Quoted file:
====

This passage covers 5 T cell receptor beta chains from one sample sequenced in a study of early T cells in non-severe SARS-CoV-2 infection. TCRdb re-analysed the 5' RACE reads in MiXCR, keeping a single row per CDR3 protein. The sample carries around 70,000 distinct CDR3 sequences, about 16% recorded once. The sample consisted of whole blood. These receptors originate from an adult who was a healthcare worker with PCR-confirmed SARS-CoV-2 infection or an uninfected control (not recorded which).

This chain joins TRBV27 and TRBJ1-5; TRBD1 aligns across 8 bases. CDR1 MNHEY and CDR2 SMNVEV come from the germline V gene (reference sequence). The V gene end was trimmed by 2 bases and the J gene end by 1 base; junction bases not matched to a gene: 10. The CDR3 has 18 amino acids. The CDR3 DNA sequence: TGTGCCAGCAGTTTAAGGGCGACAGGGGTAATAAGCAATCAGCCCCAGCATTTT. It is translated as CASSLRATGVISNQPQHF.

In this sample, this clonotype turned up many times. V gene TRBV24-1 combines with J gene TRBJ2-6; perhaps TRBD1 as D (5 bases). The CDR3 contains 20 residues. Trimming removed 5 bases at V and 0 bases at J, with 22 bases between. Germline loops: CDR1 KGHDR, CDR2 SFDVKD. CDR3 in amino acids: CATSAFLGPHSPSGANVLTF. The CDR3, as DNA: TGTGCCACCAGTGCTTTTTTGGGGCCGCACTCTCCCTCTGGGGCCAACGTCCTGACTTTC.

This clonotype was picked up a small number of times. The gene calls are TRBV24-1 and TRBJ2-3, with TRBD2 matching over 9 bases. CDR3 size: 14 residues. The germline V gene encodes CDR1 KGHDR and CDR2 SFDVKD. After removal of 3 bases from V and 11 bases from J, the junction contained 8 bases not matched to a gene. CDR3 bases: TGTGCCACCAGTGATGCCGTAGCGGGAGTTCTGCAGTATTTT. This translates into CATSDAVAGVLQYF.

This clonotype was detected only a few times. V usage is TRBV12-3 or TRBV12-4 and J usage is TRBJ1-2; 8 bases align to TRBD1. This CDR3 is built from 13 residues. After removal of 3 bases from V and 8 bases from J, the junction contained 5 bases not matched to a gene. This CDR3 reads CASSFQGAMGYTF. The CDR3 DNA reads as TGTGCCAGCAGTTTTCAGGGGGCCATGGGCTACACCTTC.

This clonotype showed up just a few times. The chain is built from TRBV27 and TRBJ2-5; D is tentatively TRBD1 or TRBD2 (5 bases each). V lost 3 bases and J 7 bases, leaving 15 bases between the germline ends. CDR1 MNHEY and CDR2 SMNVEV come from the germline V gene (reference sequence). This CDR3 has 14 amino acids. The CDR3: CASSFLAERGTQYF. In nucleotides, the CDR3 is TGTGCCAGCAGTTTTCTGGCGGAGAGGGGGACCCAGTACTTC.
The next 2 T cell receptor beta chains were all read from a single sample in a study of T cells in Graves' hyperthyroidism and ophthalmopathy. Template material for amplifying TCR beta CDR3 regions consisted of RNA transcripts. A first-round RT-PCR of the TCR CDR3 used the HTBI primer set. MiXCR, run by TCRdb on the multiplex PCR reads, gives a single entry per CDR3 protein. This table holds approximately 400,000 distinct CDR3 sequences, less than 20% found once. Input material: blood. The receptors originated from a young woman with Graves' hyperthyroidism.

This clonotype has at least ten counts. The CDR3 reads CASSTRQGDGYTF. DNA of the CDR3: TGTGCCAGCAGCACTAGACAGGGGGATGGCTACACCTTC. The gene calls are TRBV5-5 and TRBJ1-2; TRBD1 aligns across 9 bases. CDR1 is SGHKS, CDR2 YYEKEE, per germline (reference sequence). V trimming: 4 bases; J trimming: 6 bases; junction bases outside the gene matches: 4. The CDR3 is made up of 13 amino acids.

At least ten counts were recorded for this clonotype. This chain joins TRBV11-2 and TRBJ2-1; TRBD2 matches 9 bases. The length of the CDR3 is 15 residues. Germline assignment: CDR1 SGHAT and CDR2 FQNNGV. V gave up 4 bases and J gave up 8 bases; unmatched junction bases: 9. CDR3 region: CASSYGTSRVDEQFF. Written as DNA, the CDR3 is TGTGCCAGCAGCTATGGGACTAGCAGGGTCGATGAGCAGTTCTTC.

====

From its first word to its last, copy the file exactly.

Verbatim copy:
This passage covers 5 T cell receptor beta chains from one sample sequenced in a study of early T cells in non-severe SARS-CoV-2 infection. TCRdb re-analysed the 5' RACE reads in MiXCR, keeping a single row per CDR3 protein. The sample carries around 70,000 distinct CDR3 sequences, about 16% recorded once. The sample consisted of whole blood. These receptors originate from an adult who was a healthcare worker with PCR-confirmed SARS-CoV-2 infection or an uninfected control (not recorded which).

This chain joins TRBV27 and TRBJ1-5; TRBD1 aligns across 8 bases. CDR1 MNHEY and CDR2 SMNVEV come from the germline V gene (reference sequence). The V gene end was trimmed by 2 bases and the J gene end by 1 base; junction bases not matched to a gene: 10. The CDR3 has 18 amino acids. The CDR3 DNA sequence: TGTGCCAGCAGTTTAAGGGCGACAGGGGTAATAAGCAATCAGCCCCAGCATTTT. It is translated as CASSLRATGVISNQPQHF.

In this sample, this clonotype turned up many times. V gene TRBV24-1 combines with J gene TRBJ2-6; perhaps TRBD1 as D (5 bases). The CDR3 contains 20 residues. Trimming removed 5 bases at V and 0 bases at J, with 22 bases between. Germline loops: CDR1 KGHDR, CDR2 SFDVKD. CDR3 in amino acids: CATSAFLGPHSPSGANVLTF. The CDR3, as DNA: TGTGCCACCAGTGCTTTTTTGGGGCCGCACTCTCCCTCTGGGGCCAACGTCCTGACTTTC.

This clonotype was picked up a small number of times. The gene calls are TRBV24-1 and TRBJ2-3, with TRBD2 matching over 9 bases. CDR3 size: 14 residues. The germline V gene encodes CDR1 KGHDR and CDR2 SFDVKD. After removal of 3 bases from V and 11 bases from J, the junction contained 8 bases not matched to a gene. CDR3 bases: TGTGCCACCAGTGATGCCGTAGCGGGAGTTCTGCAGTATTTT. This translates into CATSDAVAGVLQYF.

This clonotype was detected only a few times. V usage is TRBV12-3 or TRBV12-4 and J usage is TRBJ1-2; 8 bases align to TRBD1. This CDR3 is built from 13 residues. After removal of 3 bases from V and 8 bases from J, the junction contained 5 bases not matched to a gene. This CDR3 reads CASSFQGAMGYTF. The CDR3 DNA reads as TGTGCCAGCAGTTTTCAGGGGGCCATGGGCTACACCTTC.

This clonotype showed up just a few times. The chain is built from TRBV27 and TRBJ2-5; D is tentatively TRBD1 or TRBD2 (5 bases each). V lost 3 bases and J 7 bases, leaving 15 bases between the germline ends. CDR1 MNHEY and CDR2 SMNVEV come from the germline V gene (reference sequence). This CDR3 has 14 amino acids. The CDR3: CASSFLAERGTQYF. In nucleotides, the CDR3 is TGTGCCAGCAGTTTTCTGGCGGAGAGGGGGACCCAGTACTTC.
The next 2 T cell receptor beta chains were all read from a single sample in a study of T cells in Graves' hyperthyroidism and ophthalmopathy. Template material for amplifying TCR beta CDR3 regions consisted of RNA transcripts. A first-round RT-PCR of the TCR CDR3 used the HTBI primer set. MiXCR, run by TCRdb on the multiplex PCR reads, gives a single entry per CDR3 protein. This table holds approximately 400,000 distinct CDR3 sequences, less than 20% found once. Input material: blood. The receptors originated from a young woman with Graves' hyperthyroidism.

This clonotype has at least ten counts. The CDR3 reads CASSTRQGDGYTF. DNA of the CDR3: TGTGCCAGCAGCACTAGACAGGGGGATGGCTACACCTTC. The gene calls are TRBV5-5 and TRBJ1-2; TRBD1 aligns across 9 bases. CDR1 is SGHKS, CDR2 YYEKEE, per germline (reference sequence). V trimming: 4 bases; J trimming: 6 bases; junction bases outside the gene matches: 4. The CDR3 is made up of 13 amino acids.

At least ten counts were recorded for this clonotype. This chain joins TRBV11-2 and TRBJ2-1; TRBD2 matches 9 bases. The length of the CDR3 is 15 residues. Germline assignment: CDR1 SGHAT and CDR2 FQNNGV. V gave up 4 bases and J gave up 8 bases; unmatched junction bases: 9. CDR3 region: CASSYGTSRVDEQFF. Written as DNA, the CDR3 is TGTGCCAGCAGCTATGGGACTAGCAGGGTCGATGAGCAGTTCTTC.